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5 Artists to See at the Contemporary African Art Fair This Weekend

Art lovers around the world are traveling to New York this weekend for a slew of art fairs. Coinciding with the start of Frieze New York and Superfine! NYC, the fourth annual New York edition of the 1-54 Contemporary African Art Fair will open at Brooklyn Pioneer Works this Friday. Works from more than 45 artists will be showcased in 21 booths from international galleries until Sunday. Each gallery shares the common goal of promoting African artists including prominent names like Derrick Adams, and rising talents like Kudzanai-Violet Hwami and Lebohang Kganye. Ahead of the show, here are five pieces with interesting backstories to check out.

Derrick Adams: Floater No. 28 (Unicorn)

Floater No. 28 (Unicorn), 2016. Photo: Derrick Adams/Courtesy of Vigo Gallery

Adams is a New York–based multi-disciplinary artist exploring black experiences and the influence of popular culture on self-image and self-perception. His latest exhibition, currently on display at MAD Museum, illustrates civil rights during the Jim Crow era and all the many barriers keeping black Americans from achieving the American Dream at that time. Floater No. 28 (Unicorn) and more will be displayed in the Vigo Gallery’s booth this weekend.

Babajide Olatunji: “Tribal Marks Series III,” No. 21

Tribal Marks Series III, No. 21, 2017. Photo: Babajide Olatunji

Olatunji is a 29-year-old Nigerian painter best known for his hyper-realistic portraits. His “Tribal Marks Series” of paintings depicts men and women — like the young girl pictured above — whose faces are marked from the scarification process, common among some Nigerian tribes. The above painting will be displayed in the TAFETA Gallery’s booth this weekend.

Omar Victor Diop: Nanny et Quao

Nanny et Quao, Jamaîque, 1720, 2016. Photo: Omar Victor Diop/Courtesy of Galerie MAGNIN-A

Diop is a Senegalese portrait and fashion photographer based in Dakar. His highly stylized, vibrant photographs depict modern African culture, but he is also known to make clear historical references. Nanny et Quao, Jamaîque, for example, is a reference to “Queen Nanny,” an 18th-century woman from modern-day Ghana who escaped Jamaican plantations with her brother, Quao, and is now credited with having helped free hundreds of former slaves. Diop’s work will be showcased alongside Malick Sidibé’s photographs in Gallery MAGNIN-A’s booth.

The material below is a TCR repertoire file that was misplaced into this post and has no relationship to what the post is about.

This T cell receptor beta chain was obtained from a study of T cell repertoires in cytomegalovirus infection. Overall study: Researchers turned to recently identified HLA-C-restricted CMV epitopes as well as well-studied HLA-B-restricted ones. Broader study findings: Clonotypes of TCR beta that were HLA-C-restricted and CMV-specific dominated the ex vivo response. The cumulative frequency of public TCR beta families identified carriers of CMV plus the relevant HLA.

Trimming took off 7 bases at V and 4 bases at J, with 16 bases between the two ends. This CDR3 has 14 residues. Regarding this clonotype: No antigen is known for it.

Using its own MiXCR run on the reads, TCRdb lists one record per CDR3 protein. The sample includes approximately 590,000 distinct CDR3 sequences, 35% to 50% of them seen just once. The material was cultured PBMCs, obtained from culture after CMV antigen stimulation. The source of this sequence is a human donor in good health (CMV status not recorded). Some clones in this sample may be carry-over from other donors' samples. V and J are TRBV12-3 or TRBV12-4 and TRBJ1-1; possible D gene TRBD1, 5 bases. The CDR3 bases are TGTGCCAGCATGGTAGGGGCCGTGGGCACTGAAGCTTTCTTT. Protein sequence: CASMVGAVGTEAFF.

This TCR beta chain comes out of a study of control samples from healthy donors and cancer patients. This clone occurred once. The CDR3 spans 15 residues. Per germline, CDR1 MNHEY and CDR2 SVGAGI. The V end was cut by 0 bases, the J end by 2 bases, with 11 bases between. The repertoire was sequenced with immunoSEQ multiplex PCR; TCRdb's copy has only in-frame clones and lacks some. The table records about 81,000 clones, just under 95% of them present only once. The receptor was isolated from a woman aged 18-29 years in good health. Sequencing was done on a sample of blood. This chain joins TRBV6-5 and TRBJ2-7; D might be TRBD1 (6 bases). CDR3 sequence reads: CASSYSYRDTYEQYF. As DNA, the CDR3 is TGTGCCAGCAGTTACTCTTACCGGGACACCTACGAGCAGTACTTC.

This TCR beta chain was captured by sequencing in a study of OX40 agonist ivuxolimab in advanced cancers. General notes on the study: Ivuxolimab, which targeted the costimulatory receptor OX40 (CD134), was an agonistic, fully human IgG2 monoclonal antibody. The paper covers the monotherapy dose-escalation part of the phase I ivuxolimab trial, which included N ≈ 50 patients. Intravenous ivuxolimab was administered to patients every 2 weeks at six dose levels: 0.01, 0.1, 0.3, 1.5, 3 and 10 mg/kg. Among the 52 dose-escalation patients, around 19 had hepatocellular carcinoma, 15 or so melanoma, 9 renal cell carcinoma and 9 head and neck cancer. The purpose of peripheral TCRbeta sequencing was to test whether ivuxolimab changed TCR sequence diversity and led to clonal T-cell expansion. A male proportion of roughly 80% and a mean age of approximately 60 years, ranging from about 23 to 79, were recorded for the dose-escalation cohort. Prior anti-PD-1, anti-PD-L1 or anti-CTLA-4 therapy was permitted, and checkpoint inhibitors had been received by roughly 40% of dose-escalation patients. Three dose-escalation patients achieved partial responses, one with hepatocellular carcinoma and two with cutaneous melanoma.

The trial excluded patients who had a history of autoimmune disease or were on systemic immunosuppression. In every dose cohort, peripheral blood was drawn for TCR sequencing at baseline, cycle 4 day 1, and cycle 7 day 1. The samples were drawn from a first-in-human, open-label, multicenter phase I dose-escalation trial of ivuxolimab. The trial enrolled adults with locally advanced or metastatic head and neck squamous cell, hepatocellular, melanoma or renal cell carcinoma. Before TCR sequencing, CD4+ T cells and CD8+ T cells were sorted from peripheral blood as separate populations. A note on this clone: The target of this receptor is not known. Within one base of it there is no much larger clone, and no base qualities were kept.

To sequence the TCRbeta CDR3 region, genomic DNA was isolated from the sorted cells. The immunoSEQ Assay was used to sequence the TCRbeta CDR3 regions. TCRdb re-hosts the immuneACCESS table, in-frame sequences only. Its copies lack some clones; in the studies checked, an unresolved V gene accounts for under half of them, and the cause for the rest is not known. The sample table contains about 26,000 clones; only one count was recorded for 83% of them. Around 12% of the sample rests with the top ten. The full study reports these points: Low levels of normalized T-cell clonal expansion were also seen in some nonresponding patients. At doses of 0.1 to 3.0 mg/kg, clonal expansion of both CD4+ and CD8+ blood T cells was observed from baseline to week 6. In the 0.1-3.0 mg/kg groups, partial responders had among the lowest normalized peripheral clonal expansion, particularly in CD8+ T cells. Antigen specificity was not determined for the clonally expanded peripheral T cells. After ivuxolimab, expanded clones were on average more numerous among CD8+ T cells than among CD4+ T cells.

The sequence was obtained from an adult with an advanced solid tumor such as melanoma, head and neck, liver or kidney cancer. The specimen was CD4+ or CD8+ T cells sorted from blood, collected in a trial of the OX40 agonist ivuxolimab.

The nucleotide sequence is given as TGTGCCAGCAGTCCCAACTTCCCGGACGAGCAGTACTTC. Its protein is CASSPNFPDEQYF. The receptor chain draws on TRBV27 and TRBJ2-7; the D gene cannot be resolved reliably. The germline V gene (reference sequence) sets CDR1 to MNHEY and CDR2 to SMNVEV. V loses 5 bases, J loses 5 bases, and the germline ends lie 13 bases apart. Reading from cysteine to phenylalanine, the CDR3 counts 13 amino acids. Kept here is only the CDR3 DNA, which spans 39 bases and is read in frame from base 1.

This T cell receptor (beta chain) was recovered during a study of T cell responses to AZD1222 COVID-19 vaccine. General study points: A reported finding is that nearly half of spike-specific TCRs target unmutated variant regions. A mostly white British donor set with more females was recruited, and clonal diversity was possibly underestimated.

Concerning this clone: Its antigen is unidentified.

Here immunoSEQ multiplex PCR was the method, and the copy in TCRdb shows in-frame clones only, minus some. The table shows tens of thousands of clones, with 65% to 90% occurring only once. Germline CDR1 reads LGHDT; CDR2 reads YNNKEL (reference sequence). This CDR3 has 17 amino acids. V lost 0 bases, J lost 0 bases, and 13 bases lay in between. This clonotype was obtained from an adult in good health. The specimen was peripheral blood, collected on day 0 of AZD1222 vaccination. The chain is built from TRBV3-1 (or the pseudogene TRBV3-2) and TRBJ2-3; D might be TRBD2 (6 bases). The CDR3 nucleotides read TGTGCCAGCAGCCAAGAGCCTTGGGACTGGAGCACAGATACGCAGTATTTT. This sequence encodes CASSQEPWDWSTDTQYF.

Baya Mahieddine : Jeune Musicienne

Jeune Musicienne, 1975. Photo: Baya Jeune

At just 16 years old, the self-taught Algerian artist Baya Mahieddine (1931–1988) earned praise from elite European art collectors for her colorful compositions and radical depictions of women, which influenced Matisse and Picasso. In March, a long overdue exhibition celebrating Mahieddine’s groundbreaking work went on display at NYU’s Grey Art Gallery. This weekend, her work will be showcased in the Elmarsa Gallery’s booth.

Malick Sidibé: Un Yé-yé En Position

Un Yé-yé En Position, 1963. Photo: Malick Sidibé/Courtesy of Galerie MAGNIN-A

Sidibé is a renowned Malian photographer best known for his black-and-white depictions of nightlife and popular culture in his native Bamako during the ’60s, ’70s, and ’80s. Last year, a major exhibition dedicated to the late artist’s photography opened in Paris at the Cartier Foundation for Contemporary Art. On Sunday his photographs will be displayed in Gallery MAGNIN-A’s booth.

These photographs and more will remain on display at 1-54 Contemporary African Art Fair from Friday, May 4 to Sunday, May 6 at Brooklyn Pioneer Works.

5 Artists to See at the African Art Fair This Week